Saturday, May 31, 2008

Analytical Review 101 – Part VI

Balance Sheet – Current Assets

What is a Balance Sheet?
The Balance Sheet shows the position of the company as at the end of the financial year (or as at a specific date). The Balance Sheet contains summary information of all assets and liabilities of the company including its' Intangible Assets, Property, Plant and Equipment, Long Term and Current Assets, Long Term and Current Liabilities and the Shareholders’ Equity. This is noteworthy as it gives us an indicator as to the value or worth of a company.

What do Current Assets represent?
The Current Assets are assets
which is expected to be sold or otherwise used up in the near future, usually within one year. It usually consists of trade receivables, other receivables, inventories and cash & cash equivalents.

1. Trade Receivables
Trade receivables consist of amounts due from customers. These amounts arise because most business gives credit period and limits to their customers. The average credit period given to customers vary depending on the industry they are in.

Usually, the longer the credit period given to customers, the larger trade receivables amounts recorded in the Balance Sheet. Why then should the company give credit periods to its' customers? Wouldn't it be better to have all sales on Cash On Delivery (COD) terms?

This is not possible for most businesses as it is often necessary to give reasonable credit period to customers for the company to secure sales and maintain customer goodwill.

A sudden increase in the trade receivables of a company compared to previous years is not always favorable. It may indicate that the company is relaxing it's credit period to customers’ to secure additional sales. Another possibility may be the company is facing difficulties in recovering the debts owed by its’ customers. Either way, this may result in the company facing cash flow problems, in the long run.

2. Other Receivables
Other receivables usually consist of:
(i) Other deposits, receivables and prepayments;
(ii) Amount due from related companies and subsidiaries; and
(iii) Loans to employees.

By and large, this figure is stable and does not change over the long run. It is usually not significant in our evaluation of the company's value.

However in Nestlé's case, is noteworthy that Nestlé has a long term loan to its' employees amounting to approximately RM22MIL. Note 9.2 states that “Loans to employees are unsecured, interest free and are not expected to be repayable within the next twelve months.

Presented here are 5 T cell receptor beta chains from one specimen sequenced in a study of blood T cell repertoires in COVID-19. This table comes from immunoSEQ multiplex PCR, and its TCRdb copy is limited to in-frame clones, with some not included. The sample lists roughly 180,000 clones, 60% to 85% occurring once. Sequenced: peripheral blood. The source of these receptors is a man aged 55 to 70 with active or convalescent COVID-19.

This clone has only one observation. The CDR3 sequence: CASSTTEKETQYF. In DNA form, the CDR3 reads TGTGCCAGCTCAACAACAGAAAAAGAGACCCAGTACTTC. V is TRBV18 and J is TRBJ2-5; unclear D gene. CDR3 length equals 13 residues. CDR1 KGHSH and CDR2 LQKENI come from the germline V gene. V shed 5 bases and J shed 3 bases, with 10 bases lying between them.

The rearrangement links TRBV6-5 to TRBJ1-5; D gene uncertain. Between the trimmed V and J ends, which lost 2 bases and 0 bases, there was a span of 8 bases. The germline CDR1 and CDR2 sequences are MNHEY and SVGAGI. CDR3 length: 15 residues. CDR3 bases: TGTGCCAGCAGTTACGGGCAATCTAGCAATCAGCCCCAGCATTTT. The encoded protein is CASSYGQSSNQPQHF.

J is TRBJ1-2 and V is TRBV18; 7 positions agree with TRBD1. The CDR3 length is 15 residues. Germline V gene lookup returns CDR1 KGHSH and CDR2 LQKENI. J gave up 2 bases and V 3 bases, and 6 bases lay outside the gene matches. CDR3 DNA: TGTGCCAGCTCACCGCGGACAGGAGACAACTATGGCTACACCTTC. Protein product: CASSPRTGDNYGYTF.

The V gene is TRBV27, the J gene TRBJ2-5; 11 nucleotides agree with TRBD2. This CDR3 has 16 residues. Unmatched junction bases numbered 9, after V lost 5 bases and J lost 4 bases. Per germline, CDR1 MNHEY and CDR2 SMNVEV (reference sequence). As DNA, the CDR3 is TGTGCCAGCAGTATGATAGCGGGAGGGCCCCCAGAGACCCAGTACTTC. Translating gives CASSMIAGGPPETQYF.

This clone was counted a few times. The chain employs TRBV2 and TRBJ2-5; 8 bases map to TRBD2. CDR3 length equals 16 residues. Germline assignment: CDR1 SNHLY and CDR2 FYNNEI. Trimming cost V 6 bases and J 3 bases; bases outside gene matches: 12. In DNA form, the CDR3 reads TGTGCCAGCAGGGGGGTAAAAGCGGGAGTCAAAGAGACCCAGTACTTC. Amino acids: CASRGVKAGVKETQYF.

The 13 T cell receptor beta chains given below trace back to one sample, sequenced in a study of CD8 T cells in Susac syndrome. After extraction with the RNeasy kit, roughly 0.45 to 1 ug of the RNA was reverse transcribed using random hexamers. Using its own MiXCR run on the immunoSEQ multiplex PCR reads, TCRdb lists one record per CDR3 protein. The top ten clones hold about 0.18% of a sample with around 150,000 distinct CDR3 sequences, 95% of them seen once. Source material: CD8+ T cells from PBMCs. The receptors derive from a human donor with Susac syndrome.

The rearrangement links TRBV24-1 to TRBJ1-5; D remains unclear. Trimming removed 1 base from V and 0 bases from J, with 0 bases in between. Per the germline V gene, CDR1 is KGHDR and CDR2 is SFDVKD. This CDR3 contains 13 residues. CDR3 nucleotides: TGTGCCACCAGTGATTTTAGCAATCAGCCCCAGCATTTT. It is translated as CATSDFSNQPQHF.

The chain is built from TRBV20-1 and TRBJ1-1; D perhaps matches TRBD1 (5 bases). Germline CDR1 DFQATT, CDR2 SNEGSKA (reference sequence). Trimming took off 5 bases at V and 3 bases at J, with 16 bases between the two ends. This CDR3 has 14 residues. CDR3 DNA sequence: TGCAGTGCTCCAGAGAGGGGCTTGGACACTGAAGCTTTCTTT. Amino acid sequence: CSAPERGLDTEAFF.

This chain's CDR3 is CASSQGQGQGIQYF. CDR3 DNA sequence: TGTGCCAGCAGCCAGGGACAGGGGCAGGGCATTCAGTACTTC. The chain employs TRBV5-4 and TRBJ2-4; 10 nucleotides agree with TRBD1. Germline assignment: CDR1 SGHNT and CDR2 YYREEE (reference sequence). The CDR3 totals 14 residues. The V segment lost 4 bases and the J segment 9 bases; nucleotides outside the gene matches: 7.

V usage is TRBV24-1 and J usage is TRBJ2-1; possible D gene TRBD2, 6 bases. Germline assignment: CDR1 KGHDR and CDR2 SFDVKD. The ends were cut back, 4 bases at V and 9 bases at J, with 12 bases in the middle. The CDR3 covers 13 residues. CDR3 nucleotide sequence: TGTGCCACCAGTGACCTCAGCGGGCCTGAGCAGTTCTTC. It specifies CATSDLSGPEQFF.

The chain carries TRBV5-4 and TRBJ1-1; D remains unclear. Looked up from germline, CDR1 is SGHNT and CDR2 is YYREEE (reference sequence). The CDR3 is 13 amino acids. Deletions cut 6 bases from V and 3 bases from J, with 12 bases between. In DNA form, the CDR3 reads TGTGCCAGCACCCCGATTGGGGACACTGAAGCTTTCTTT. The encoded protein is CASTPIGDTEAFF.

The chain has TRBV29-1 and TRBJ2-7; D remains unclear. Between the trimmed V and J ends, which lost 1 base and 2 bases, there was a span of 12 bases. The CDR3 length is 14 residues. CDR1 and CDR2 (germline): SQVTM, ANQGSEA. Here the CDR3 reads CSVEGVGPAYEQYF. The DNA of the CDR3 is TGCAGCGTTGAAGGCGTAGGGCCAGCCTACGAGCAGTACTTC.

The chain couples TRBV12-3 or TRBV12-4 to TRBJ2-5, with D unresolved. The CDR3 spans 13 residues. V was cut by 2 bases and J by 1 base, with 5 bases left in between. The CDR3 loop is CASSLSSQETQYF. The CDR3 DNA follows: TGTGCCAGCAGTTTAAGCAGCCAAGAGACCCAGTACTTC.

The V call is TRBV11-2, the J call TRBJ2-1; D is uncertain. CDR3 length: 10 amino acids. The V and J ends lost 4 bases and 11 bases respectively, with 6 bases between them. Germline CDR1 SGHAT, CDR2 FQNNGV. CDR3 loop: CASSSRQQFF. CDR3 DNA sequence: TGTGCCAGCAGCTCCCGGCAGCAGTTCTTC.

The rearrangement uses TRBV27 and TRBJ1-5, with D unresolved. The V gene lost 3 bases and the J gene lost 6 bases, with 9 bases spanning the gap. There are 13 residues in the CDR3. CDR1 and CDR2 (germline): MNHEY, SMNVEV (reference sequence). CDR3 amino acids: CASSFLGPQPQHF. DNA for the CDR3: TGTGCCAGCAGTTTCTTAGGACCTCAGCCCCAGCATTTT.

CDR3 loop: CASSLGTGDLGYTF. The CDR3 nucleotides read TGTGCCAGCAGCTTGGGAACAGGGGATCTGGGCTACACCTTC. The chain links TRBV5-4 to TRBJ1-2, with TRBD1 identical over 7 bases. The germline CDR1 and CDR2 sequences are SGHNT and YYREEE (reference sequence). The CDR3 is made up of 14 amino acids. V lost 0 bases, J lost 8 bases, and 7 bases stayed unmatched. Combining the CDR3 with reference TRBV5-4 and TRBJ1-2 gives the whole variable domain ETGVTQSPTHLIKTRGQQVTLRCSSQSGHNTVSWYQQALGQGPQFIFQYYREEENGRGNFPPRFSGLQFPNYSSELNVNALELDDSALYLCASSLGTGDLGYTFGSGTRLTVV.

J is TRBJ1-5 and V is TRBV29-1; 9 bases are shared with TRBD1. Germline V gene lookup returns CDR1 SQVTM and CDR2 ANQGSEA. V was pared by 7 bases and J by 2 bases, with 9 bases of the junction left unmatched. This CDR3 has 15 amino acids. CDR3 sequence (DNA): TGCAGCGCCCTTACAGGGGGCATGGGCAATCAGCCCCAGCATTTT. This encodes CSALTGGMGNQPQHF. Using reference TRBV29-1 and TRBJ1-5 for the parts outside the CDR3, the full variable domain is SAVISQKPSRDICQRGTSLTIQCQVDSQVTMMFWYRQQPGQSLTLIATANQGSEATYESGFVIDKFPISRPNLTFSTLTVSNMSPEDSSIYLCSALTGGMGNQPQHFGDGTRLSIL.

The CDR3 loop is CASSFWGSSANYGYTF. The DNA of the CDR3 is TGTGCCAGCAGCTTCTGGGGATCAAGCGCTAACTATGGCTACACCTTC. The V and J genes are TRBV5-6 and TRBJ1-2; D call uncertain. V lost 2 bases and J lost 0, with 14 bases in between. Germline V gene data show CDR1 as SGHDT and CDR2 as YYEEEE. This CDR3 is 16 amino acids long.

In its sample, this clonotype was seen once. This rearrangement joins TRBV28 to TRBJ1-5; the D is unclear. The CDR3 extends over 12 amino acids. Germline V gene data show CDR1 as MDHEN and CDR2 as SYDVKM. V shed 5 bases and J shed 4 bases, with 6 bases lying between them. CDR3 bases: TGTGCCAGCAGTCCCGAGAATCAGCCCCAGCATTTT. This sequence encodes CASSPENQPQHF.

Nestlé employees’ must be happy to enjoy such benefits. However, as a prospective investor, we would like to know what criteria is used to give out loans to it’s’ employees and what are the terms of repayment. If the RM22MIL cash was not loaned out to its' employees, and instead was placed in a Fixed Deposit with 4.5% return per annum, the company would earn an additional RM1MIL interest income.

3. Inventories
Inventories usually consists of raw and packaging materials, work-in-progress, finished goods and spare parts. Manufacturing and distribution groups like Nestlé must keep raw and packaging materials to convert them into finished goods such as ice-cream, powdered milk and drinks. Those raw materials that are still being processed into finished goods at the financial year end, will be classified as work-in-progress. Spare parts are consumables held, often for routine maintenance works and repairs of factory equipment.

Although inventories are assets of the company, it is important to examine this figure. When the inventories in the Balance Sheet is too high compared to previous years or to its’ cost of sales, this may indicates that the company is facing fierce competition and is unable to sell its’ inventories fast enough. Such a situation can easily lead to financial troubles. Large inventory balances may lead to additional warehousing rental, insurance premiums and risk of obsolete, damaged or non-saleable stocks. It is critical to ensure the company maintains stringent inventory management before making your investment decision.

4. Cash and cash equivalents
Cash and cash equivalents are cash, either in the bank or placed under fixed deposits with financial institutions. These are highly liquid instruments with minimal capital risk. Cash is critical to the survival of a company, so always keep a close watch on this balance.

We have appraised and analyzed the major components of the current assets of Nestlé. Some of the important things to watch out for, when reviewing the components in the Current Assets have also been highlighted. My next post will look at the Current Liabilities section.


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